While being cooped up at home, now may be a good time to hone your graphic design skills. For landscape architects and designers, urban planners, and architects who present work to the public or private clients, the fully revised Graphic Design Rules: 365 Essential Dos and Don’ts offers common sense design suggestions and up-to-date Photoshop tips that will improve your work. The book is written for those just getting started as a designer and expert communicators who want to refresh their approach.
Created by Sean Adams, chair of graphic design at ArtCenter College of Design in Pasadena, California; Peter Dawson, a typographical designer; John Foster, principal of the design firm Bad People Good Things; and Tony Seddon, a freelance designer and writer, Graphic Design Rules brings together different voices united in the goal of “assisting the designer with issues of craft through rules, suggestions, and methods.”
Adams, an American Institute of Graphic Arts (AIGA) medalist, argues in the introduction that “the best thing about rules is that they often work best when broken.” We wouldn’t enjoy the well-spring of visual innovation — new fonts, layouts, or color schemes — if no one broke the rules. The trick is “when to follow the rules and when to ignore them.”
Graphic Design Rules is organized into sections on type and typography, layout and design, color, imagery and graphics, production and print, and then a final section on the practice of design. Each tip is on one to two pages and features a bright green signal indicating “Go for it,” and a red stop sign that signals “this should be avoided at all costs.”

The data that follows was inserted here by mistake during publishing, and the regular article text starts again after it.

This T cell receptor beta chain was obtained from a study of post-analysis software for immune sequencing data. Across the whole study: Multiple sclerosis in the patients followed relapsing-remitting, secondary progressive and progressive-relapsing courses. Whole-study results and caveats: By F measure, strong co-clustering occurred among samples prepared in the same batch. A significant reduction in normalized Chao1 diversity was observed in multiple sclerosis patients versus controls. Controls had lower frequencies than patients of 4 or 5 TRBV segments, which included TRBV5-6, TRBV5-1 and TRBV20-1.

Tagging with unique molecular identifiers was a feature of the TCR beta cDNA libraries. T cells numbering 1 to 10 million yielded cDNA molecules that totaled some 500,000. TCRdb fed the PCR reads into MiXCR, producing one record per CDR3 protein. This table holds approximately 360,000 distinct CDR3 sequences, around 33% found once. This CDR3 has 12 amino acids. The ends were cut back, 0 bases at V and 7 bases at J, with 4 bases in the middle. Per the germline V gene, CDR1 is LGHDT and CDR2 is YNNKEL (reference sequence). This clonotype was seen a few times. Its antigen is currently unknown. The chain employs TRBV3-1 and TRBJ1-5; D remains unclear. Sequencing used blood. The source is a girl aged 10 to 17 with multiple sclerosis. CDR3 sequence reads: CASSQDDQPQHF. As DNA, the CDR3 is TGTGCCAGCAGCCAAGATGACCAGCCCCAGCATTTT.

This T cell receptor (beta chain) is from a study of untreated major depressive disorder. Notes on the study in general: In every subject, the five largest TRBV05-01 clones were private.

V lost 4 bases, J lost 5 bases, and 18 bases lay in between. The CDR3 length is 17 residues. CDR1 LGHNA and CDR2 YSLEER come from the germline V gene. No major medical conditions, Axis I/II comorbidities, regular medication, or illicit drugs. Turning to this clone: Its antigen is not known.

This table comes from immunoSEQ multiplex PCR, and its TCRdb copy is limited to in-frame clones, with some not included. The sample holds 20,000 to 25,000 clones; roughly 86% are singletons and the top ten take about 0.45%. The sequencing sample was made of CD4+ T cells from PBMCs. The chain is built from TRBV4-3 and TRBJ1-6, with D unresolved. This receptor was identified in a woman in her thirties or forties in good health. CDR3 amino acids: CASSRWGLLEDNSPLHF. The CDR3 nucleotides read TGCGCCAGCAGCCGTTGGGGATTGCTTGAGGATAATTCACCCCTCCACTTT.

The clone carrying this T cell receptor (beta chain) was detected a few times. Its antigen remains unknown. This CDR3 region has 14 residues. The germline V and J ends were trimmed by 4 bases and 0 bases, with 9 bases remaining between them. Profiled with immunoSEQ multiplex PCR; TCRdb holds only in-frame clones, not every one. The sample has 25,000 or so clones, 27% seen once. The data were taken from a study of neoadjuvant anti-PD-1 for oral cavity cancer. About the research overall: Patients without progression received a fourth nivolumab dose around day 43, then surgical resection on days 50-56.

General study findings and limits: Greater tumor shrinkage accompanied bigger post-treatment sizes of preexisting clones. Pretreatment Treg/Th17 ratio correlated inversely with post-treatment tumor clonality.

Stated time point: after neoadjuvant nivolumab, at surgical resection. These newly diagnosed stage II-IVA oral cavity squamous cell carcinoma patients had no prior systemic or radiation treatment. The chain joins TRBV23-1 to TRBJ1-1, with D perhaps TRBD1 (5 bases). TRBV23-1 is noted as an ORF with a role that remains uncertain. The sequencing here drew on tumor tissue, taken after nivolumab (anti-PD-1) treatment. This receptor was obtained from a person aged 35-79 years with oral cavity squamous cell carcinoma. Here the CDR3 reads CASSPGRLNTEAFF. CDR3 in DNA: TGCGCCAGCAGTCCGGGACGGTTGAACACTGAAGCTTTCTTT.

Readers of the section on type and typography will learn never to use Comic Sans unless ironically. Times New Roman is boring but has its purpose. Zapf Dingbats should stay out of your designs. And the classic typefaces — Garamond, Helvetica, Futura — are classics for a reason.
The authors encourage you to nerd out and study typographical classifications. This kind of guidance is balanced with extremely practical advice like: “Don’t use any more typefaces in one layout than is absolutely necessary.”
The layout and design section delves into rules for organizing information that can apply to everything from a one-page PDF to a brochure, advertisement, webpage, or poster. Here, the authors exhort their readers to use a grid to maintain a layout’s structure, but also break out of the grid if the layout prescribes it. A few essential tips: “Do create a focal point for every layout” and “Do establish a visual hierarchy that leads to the most important information.” Creating layouts or designs in Microsoft or PowerPoint is verboten; learn and use design software.
Beginners will perhaps learn the most from the color section, which explains how colors are made — either from light or pigment — and how to work with them with tools like Photoshop. The authors get you to think critically about hue, saturation, and value (or brightness) and how they impacts designs. You can delve into the technical details of color spaces; how to synchronize your color settings across Photoshop applications, which is crucial for consistency; and the differences between RGB and CMYK.
Some important Dos: Colors need to have a reason for being; don’t just a select a color because you like it. It’s important to ask your client about color preferences, too. One brilliant suggestion is to look at the colors that surrounds you in the environment for color inspiration. “They will always remain in harmony and be unique to your experience.”
In imagery and graphics, you will learn why it’s important to avoid stock images, but to check stock image sites anyway because sometimes the perfect one could be hidden away on page 8 of a search result. The book suggests designers explore technical issues like file types and bit depth. There are tons of recommendations for how to crop, edit, and format images in Photoshop. “Do always apply some sharpening to digital images.” And they lay down the law with a recommendation like: “Don’t use Photoshop filters to disguise a low-quality image.”
A later chapter may only be of interest to those who are trying to faithfully present their designs in print format and want to get into the nitty-gritty of printing. And the practice of design explains how to stay true to yourself as a designer while doing your best for your client. One important tip: “Don’t present mood boards unless specifically asked – and even then.”